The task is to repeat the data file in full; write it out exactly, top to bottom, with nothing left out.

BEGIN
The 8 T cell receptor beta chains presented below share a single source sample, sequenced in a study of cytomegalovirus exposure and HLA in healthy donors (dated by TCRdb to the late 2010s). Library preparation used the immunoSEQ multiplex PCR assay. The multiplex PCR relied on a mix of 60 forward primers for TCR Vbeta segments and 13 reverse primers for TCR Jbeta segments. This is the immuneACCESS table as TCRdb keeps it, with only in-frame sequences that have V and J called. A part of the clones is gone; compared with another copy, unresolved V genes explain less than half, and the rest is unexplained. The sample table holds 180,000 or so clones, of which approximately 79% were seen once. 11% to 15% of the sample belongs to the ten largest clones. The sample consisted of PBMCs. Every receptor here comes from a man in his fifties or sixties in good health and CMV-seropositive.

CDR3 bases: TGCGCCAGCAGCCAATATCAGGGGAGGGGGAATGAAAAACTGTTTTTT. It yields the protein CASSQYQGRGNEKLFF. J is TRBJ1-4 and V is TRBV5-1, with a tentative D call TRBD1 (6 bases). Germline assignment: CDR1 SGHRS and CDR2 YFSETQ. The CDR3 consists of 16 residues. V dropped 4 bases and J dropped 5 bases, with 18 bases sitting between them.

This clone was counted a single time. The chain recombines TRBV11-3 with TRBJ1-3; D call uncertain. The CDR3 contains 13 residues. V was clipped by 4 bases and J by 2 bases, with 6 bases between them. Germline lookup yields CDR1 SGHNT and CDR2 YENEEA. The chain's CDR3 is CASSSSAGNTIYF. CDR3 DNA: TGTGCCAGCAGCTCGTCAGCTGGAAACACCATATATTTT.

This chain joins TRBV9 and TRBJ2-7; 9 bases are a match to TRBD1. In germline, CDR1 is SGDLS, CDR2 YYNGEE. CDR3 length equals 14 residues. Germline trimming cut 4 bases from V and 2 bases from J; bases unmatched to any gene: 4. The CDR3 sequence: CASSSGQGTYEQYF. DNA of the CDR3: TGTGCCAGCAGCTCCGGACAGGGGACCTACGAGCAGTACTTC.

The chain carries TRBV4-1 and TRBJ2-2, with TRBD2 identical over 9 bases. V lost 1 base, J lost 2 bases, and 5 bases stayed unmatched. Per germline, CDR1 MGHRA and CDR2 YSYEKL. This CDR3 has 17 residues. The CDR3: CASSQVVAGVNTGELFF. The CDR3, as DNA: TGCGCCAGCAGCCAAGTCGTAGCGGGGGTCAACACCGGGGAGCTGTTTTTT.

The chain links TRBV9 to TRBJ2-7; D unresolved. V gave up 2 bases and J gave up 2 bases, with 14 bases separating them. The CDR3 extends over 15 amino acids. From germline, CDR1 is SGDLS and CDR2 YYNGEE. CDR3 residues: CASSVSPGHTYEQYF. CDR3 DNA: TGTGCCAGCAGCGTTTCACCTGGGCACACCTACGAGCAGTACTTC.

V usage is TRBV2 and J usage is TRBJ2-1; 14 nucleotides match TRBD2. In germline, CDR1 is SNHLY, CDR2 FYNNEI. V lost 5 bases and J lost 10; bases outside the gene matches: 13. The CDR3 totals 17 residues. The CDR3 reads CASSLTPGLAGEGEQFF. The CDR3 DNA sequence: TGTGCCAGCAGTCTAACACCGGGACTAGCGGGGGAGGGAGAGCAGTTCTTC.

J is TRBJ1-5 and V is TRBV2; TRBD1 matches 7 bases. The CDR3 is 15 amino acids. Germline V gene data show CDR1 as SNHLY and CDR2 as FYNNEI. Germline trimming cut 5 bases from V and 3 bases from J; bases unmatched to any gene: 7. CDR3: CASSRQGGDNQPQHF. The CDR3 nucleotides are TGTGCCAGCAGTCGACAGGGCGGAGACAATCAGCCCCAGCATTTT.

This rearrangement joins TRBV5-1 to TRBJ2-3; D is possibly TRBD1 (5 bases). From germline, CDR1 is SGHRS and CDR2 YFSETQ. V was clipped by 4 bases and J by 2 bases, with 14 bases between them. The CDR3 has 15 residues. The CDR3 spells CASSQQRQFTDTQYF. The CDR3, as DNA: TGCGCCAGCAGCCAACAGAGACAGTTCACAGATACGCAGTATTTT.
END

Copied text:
The 8 T cell receptor beta chains presented below share a single source sample, sequenced in a study of cytomegalovirus exposure and HLA in healthy donors (dated by TCRdb to the late 2010s). Library preparation used the immunoSEQ multiplex PCR assay. The multiplex PCR relied on a mix of 60 forward primers for TCR Vbeta segments and 13 reverse primers for TCR Jbeta segments. This is the immuneACCESS table as TCRdb keeps it, with only in-frame sequences that have V and J called. A part of the clones is gone; compared with another copy, unresolved V genes explain less than half, and the rest is unexplained. The sample table holds 180,000 or so clones, of which approximately 79% were seen once. 11% to 15% of the sample belongs to the ten largest clones. The sample consisted of PBMCs. Every receptor here comes from a man in his fifties or sixties in good health and CMV-seropositive.

CDR3 bases: TGCGCCAGCAGCCAATATCAGGGGAGGGGGAATGAAAAACTGTTTTTT. It yields the protein CASSQYQGRGNEKLFF. J is TRBJ1-4 and V is TRBV5-1, with a tentative D call TRBD1 (6 bases). Germline assignment: CDR1 SGHRS and CDR2 YFSETQ. The CDR3 consists of 16 residues. V dropped 4 bases and J dropped 5 bases, with 18 bases sitting between them.

This clone was counted a single time. The chain recombines TRBV11-3 with TRBJ1-3; D call uncertain. The CDR3 contains 13 residues. V was clipped by 4 bases and J by 2 bases, with 6 bases between them. Germline lookup yields CDR1 SGHNT and CDR2 YENEEA. The chain's CDR3 is CASSSSAGNTIYF. CDR3 DNA: TGTGCCAGCAGCTCGTCAGCTGGAAACACCATATATTTT.

This chain joins TRBV9 and TRBJ2-7; 9 bases are a match to TRBD1. In germline, CDR1 is SGDLS, CDR2 YYNGEE. CDR3 length equals 14 residues. Germline trimming cut 4 bases from V and 2 bases from J; bases unmatched to any gene: 4. The CDR3 sequence: CASSSGQGTYEQYF. DNA of the CDR3: TGTGCCAGCAGCTCCGGACAGGGGACCTACGAGCAGTACTTC.

The chain carries TRBV4-1 and TRBJ2-2, with TRBD2 identical over 9 bases. V lost 1 base, J lost 2 bases, and 5 bases stayed unmatched. Per germline, CDR1 MGHRA and CDR2 YSYEKL. This CDR3 has 17 residues. The CDR3: CASSQVVAGVNTGELFF. The CDR3, as DNA: TGCGCCAGCAGCCAAGTCGTAGCGGGGGTCAACACCGGGGAGCTGTTTTTT.

The chain links TRBV9 to TRBJ2-7; D unresolved. V gave up 2 bases and J gave up 2 bases, with 14 bases separating them. The CDR3 extends over 15 amino acids. From germline, CDR1 is SGDLS and CDR2 YYNGEE. CDR3 residues: CASSVSPGHTYEQYF. CDR3 DNA: TGTGCCAGCAGCGTTTCACCTGGGCACACCTACGAGCAGTACTTC.

V usage is TRBV2 and J usage is TRBJ2-1; 14 nucleotides match TRBD2. In germline, CDR1 is SNHLY, CDR2 FYNNEI. V lost 5 bases and J lost 10; bases outside the gene matches: 13. The CDR3 totals 17 residues. The CDR3 reads CASSLTPGLAGEGEQFF. The CDR3 DNA sequence: TGTGCCAGCAGTCTAACACCGGGACTAGCGGGGGAGGGAGAGCAGTTCTTC.

J is TRBJ1-5 and V is TRBV2; TRBD1 matches 7 bases. The CDR3 is 15 amino acids. Germline V gene data show CDR1 as SNHLY and CDR2 as FYNNEI. Germline trimming cut 5 bases from V and 3 bases from J; bases unmatched to any gene: 7. CDR3: CASSRQGGDNQPQHF. The CDR3 nucleotides are TGTGCCAGCAGTCGACAGGGCGGAGACAATCAGCCCCAGCATTTT.

This rearrangement joins TRBV5-1 to TRBJ2-3; D is possibly TRBD1 (5 bases). From germline, CDR1 is SGHRS and CDR2 YFSETQ. V was clipped by 4 bases and J by 2 bases, with 14 bases between them. The CDR3 has 15 residues. The CDR3 spells CASSQQRQFTDTQYF. The CDR3, as DNA: TGCGCCAGCAGCCAACAGAGACAGTTCACAGATACGCAGTATTTT.